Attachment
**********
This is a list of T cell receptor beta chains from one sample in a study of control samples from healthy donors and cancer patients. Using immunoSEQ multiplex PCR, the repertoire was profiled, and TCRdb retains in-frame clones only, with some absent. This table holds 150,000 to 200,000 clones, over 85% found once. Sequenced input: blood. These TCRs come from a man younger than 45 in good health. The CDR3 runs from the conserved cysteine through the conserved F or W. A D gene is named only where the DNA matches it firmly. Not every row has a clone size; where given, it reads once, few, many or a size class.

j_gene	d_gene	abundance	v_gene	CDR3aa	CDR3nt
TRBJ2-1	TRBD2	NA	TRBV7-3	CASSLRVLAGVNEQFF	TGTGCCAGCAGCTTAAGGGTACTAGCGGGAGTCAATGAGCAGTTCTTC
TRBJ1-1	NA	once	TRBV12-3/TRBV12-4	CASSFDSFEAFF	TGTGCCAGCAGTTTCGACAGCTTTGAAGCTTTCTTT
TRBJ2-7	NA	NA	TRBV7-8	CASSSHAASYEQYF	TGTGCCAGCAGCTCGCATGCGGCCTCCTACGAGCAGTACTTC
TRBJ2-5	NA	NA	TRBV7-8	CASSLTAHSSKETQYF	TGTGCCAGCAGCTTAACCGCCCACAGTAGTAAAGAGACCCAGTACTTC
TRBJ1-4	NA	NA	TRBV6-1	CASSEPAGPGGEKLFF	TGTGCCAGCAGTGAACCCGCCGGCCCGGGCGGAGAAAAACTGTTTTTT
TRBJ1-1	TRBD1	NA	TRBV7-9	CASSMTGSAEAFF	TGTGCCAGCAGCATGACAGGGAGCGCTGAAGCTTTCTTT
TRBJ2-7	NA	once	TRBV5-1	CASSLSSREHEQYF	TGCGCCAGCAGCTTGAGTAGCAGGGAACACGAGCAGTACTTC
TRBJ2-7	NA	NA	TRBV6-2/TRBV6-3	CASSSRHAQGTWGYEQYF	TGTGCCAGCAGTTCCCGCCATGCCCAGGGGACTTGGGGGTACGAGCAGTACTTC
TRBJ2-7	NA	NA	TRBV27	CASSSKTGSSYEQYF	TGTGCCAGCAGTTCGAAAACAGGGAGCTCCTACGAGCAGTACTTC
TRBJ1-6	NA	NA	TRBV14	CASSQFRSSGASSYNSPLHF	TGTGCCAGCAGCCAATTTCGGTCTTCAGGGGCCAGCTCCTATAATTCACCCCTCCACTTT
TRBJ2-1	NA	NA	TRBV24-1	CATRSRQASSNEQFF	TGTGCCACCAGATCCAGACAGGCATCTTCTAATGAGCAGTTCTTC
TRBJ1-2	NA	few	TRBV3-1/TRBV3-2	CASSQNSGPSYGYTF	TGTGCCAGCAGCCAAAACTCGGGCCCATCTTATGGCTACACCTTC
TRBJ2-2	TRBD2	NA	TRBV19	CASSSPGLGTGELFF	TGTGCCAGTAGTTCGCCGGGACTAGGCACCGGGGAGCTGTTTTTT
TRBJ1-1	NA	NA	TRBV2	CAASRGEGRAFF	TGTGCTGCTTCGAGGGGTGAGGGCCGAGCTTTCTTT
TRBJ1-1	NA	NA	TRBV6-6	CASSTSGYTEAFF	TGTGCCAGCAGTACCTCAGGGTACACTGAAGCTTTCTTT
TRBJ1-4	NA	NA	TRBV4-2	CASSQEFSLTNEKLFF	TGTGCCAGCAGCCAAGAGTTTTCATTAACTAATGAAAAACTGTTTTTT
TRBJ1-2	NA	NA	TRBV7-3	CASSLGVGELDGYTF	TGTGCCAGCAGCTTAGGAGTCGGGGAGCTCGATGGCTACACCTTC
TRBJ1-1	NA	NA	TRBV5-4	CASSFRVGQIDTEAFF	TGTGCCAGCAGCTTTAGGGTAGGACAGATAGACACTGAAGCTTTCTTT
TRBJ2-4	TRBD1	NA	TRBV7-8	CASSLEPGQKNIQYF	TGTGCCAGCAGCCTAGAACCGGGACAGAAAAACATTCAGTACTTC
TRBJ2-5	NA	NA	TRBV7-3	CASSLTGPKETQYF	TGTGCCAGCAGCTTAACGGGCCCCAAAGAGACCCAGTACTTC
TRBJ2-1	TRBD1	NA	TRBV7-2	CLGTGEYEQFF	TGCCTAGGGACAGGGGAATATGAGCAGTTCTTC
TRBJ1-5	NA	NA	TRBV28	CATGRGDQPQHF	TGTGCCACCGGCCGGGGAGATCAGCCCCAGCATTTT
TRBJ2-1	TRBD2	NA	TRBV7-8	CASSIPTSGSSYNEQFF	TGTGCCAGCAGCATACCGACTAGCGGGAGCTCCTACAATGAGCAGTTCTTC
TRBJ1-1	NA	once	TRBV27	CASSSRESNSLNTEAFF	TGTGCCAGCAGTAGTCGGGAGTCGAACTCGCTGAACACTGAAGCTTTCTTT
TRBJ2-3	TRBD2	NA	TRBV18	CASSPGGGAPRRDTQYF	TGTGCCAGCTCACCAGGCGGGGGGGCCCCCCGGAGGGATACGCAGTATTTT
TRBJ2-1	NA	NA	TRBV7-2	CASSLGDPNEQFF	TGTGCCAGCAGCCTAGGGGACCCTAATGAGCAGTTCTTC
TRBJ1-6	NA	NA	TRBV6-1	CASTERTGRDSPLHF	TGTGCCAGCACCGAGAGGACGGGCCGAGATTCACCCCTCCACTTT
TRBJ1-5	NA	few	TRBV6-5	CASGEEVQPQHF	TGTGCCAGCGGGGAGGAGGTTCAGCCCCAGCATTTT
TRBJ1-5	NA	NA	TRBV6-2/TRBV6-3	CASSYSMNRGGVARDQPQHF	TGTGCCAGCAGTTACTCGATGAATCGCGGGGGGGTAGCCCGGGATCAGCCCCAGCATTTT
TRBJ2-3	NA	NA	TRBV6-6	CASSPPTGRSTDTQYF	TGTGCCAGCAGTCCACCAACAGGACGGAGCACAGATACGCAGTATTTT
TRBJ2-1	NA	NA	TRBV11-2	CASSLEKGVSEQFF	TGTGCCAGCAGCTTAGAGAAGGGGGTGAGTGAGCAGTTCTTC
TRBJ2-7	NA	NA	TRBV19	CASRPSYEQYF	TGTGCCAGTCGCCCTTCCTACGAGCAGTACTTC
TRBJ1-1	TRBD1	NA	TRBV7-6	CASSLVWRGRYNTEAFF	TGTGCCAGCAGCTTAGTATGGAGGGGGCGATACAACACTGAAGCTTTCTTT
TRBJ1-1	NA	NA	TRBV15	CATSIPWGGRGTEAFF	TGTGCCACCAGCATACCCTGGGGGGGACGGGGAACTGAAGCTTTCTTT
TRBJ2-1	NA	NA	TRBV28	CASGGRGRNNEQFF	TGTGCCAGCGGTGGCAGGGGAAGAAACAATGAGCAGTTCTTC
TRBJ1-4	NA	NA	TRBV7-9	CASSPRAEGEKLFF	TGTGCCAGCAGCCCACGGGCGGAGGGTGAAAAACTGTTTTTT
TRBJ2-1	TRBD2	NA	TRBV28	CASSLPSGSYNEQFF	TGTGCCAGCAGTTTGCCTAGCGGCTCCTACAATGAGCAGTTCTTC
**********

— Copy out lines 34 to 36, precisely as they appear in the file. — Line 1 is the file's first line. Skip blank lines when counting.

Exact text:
TRBJ2-7	NA	NA	TRBV19	CASRPSYEQYF	TGTGCCAGTCGCCCTTCCTACGAGCAGTACTTC
TRBJ1-1	TRBD1	NA	TRBV7-6	CASSLVWRGRYNTEAFF	TGTGCCAGCAGCTTAGTATGGAGGGGGCGATACAACACTGAAGCTTTCTTT
TRBJ1-1	NA	NA	TRBV15	CATSIPWGGRGTEAFF	TGTGCCACCAGCATACCCTGGGGGGGACGGGGAACTGAAGCTTTCTTT